• Kathy – You’re right that the bus per se isn’t critical to the story in What Was Lost or Split SecondThe Laughing Policeman for the matter of that. But the bus serves in all three novels as a solid context. And I’m very glad you and your friend came to no real harm when you hitchhiked. It used to be a lot safer to do that than it is now.

  5. There must be something wrong with my brain. I initially read your heading as:

    Bus Stop, Bee Gees

    But no: it’s the Hollies (yay!) who’re the relevant band.

  6. I love public transport, too. Best deal I’ve had possibly ever was the Blue Bus from Seattle to Vancouver last year: two of us got tickets for $US7, and one scored a ticket for $2! Meanwhile, back in Melbourne, it costs me up to $12 for a daily ticket to get to work 30km away!

  7. I took the bus round trip between Northern Colorado and central Illinois a couple of times and found it exhausting and at times terrifying. Some incidents from those travels are worming their way into my current WIP….I was amazed to find those memories so vivid and unpleasant. I guess that tells you why I don’t travel by bus anymore. 😀 .

    • Pat – Oh, I can well imagine that you’d have found that bus trip awfully tiring. And I can see how some of what happened on those trips would have made its way into your writing. If something stands out as unpleasant, I think it does stay in the memory. Probably lots of good ‘fodder’ for characters and incidents in your work. But no, I probably wouldn’t take that long a bus trip either.

  8. Apparently Fredric Brown used to work out his plots by taking bus journeys – must admit, I prefer trains myself 🙂 Some great examples there Margot, thanks.

  9. Now that you’ve put them all in one place, it is amazing how many crime stories have something to do with buses! I thought trains would outweigh buses – and possibly planes will start to overtake them too…

    • Marina Sofia – There really are a lot of buses in crime fiction aren’t there? Of course, as you say, trains and planes play a big role too. I don’t know if they’ll ever overtake buses, but it is amazing how often crime fiction makes use of public transit.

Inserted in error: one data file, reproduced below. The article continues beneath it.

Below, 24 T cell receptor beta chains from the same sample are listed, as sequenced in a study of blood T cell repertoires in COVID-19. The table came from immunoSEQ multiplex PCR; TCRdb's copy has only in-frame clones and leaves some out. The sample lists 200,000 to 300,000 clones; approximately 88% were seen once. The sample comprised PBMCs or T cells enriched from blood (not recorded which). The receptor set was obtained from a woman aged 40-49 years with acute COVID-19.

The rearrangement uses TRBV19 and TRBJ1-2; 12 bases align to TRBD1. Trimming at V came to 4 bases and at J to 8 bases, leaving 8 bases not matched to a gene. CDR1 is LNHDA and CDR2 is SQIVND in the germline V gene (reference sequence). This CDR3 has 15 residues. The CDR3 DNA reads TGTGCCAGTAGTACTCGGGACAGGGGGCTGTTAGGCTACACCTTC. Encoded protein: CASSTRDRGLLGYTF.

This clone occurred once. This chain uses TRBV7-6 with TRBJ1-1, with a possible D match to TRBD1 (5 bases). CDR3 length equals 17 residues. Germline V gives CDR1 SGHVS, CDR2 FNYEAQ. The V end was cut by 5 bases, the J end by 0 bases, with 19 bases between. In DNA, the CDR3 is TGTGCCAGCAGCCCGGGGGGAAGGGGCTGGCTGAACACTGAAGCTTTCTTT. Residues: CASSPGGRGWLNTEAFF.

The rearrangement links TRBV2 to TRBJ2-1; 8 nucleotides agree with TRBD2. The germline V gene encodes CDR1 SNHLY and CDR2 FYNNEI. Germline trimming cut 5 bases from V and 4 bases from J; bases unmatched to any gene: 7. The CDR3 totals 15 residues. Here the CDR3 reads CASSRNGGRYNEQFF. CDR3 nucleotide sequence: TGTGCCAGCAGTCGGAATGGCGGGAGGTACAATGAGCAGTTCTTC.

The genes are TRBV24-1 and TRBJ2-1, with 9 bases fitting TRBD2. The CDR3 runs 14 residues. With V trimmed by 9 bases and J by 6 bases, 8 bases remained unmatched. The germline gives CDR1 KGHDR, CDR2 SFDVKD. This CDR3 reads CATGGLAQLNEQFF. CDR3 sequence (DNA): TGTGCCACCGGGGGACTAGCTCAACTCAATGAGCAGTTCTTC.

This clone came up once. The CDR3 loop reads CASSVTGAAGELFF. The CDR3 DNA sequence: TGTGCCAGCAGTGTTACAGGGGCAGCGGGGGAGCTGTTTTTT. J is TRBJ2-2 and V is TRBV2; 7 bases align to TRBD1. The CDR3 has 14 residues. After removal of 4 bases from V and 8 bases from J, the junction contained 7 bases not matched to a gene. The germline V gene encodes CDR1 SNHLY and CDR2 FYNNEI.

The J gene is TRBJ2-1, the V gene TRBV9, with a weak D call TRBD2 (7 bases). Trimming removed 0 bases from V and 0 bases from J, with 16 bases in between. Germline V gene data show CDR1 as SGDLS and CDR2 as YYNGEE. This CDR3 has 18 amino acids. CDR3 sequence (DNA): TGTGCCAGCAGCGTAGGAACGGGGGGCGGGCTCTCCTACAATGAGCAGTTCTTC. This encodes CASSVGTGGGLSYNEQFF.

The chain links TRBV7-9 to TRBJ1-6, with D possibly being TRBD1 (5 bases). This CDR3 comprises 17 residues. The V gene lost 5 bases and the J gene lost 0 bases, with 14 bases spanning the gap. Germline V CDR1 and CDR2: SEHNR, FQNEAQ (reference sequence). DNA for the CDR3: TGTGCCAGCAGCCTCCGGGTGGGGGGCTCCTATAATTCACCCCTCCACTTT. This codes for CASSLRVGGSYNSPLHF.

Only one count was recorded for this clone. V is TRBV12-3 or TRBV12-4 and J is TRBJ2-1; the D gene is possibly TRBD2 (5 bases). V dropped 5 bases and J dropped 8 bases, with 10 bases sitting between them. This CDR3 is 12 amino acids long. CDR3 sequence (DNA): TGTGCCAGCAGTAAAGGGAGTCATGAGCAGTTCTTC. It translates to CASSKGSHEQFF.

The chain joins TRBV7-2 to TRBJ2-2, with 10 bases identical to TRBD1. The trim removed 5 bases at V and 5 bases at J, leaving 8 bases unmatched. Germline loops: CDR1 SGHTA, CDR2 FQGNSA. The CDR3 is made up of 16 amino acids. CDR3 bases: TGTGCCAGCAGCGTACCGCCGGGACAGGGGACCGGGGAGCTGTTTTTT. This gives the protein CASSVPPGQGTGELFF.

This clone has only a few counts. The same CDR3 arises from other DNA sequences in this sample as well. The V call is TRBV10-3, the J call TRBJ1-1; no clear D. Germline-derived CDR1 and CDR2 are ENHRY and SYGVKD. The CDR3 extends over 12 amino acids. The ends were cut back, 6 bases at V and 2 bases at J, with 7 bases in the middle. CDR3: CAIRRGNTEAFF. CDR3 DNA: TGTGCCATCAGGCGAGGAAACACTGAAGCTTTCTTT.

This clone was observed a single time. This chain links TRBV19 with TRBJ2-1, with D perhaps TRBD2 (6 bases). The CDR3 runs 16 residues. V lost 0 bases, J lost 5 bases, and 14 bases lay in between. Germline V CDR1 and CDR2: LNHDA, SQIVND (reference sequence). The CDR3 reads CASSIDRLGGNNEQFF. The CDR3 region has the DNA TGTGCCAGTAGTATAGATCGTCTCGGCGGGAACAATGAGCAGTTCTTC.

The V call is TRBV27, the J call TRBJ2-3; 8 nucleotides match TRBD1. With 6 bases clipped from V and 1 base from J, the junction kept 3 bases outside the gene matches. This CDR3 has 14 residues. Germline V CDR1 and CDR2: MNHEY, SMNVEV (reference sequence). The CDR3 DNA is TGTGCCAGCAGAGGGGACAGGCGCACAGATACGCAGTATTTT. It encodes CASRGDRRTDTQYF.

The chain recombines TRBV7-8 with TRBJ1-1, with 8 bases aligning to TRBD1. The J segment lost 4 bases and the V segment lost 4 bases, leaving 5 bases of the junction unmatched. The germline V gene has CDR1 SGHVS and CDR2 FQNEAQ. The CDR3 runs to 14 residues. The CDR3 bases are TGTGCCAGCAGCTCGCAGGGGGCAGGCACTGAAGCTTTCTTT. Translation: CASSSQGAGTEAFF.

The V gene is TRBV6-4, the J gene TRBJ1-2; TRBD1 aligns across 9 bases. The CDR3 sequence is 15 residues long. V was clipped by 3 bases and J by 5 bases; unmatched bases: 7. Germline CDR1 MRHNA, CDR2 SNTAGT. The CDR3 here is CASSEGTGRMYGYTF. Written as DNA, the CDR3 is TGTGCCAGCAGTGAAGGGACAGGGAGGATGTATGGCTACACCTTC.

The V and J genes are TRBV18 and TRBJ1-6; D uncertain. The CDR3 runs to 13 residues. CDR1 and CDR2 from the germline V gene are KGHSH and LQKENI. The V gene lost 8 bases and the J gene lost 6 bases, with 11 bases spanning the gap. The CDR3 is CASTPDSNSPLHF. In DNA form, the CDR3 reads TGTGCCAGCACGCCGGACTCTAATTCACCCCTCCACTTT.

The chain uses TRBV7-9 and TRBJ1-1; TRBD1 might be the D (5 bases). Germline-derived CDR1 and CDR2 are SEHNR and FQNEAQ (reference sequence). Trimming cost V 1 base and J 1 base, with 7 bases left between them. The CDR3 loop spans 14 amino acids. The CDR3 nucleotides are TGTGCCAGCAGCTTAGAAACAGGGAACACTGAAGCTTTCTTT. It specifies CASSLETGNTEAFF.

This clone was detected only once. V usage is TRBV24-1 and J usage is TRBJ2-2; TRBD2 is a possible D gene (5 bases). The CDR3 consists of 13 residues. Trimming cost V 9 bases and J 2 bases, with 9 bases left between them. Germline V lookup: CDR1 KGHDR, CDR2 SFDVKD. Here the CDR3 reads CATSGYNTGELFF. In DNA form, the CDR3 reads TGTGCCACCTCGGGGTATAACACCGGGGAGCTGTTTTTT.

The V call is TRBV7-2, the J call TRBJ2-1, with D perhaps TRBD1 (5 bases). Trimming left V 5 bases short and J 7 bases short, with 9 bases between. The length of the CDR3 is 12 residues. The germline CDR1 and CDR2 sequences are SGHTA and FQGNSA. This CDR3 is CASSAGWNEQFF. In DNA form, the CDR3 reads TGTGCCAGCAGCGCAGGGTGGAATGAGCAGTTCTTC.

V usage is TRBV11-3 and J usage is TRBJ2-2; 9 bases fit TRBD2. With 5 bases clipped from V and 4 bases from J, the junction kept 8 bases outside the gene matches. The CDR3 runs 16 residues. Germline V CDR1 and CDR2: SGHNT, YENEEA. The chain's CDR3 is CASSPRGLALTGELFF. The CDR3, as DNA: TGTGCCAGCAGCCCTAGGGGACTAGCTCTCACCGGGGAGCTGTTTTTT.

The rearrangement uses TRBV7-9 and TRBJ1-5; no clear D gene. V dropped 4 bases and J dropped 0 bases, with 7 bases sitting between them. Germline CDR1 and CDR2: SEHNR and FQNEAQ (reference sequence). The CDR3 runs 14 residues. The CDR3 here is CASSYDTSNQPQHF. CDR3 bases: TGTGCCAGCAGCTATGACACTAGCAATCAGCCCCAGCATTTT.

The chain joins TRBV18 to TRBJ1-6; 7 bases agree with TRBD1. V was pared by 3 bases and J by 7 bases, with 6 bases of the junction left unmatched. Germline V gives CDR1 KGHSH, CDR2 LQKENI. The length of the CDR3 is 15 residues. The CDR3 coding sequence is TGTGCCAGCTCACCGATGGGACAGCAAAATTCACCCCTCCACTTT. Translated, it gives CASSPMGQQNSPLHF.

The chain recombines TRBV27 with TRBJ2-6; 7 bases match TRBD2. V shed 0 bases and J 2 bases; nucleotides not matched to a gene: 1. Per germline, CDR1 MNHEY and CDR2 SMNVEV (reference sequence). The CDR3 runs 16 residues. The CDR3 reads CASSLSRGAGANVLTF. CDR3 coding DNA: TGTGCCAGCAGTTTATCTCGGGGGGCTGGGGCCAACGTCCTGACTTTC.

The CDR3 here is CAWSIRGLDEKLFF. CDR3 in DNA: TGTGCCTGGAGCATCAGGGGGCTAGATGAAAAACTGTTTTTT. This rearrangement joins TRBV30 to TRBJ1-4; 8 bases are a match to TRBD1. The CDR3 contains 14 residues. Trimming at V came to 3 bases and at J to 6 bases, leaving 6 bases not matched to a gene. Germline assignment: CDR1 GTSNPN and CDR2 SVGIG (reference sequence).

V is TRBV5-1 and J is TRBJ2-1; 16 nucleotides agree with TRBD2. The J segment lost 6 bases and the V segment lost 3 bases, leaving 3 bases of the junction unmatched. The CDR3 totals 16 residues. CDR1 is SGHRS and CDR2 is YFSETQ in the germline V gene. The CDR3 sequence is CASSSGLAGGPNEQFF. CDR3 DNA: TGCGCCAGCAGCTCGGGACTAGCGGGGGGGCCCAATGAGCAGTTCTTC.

10. I used to get some of my best ideas for stories when I took a bus to work. Buses play a much greater role in British (or European) fiction than in the US from my reading. Around here, most people have never been on one.

    • Patti – I think you may have a point. I know a lot of people take buses in large cities, but perhaps in smaller cities, towns and so on it’s not as common. And buses really are good sources for inspiration.

  11. kathy d.

    My one hitch-hiking experience was in the 1966-67 period during my college years. Never did it again. One chilling experience was enough for me and enough for me to warn off women from every doing this.
    And hitch-hiking in and of itself could be a blog topic, as it’s certainly been parts of book and movie plots.

    • Kathy – Hitchhiking really is a dangerous thing to do isn’t it? I’m sorry to hear you had a frightening experience, and I don’t blame you one bit for never hitchhiking again. Thanks too for the blog post idea. I probably will do a post on that at some point; it’s a great topic.

  12. Your examples are great, and several of them I plan to read. I agree with Patti that buses are used much less in the US. I am sure it depends on the city, but where I have lived the bus access has not been conducive to choosing alternative transportation, unless it is a necessity.

    • Thanks, Tracy. You (and Patti) have a well-taken point about the availability of easy, quick bus transportation in the US. It may be because it’s more of a ‘car culture’ or for some other reason. But there are lots of places where it’s hard to get from here to there by bus. As you say, it does depend on where you are. Still, I’ve found it easier in other places than it is in places I’ve lived in the US.

  13. Col

    Can’t recall any examples from my own reading, but then my memory isn’t what it used to be. Sjowall/Wahloo books await me!

    • Col – I know all too well what you mean about memory *sigh.* And the Martin Beck series is, in my opinion, one of the finest classic police procedurals out there. I hope that if you get the chance to read them, you’ll enjoy those novels.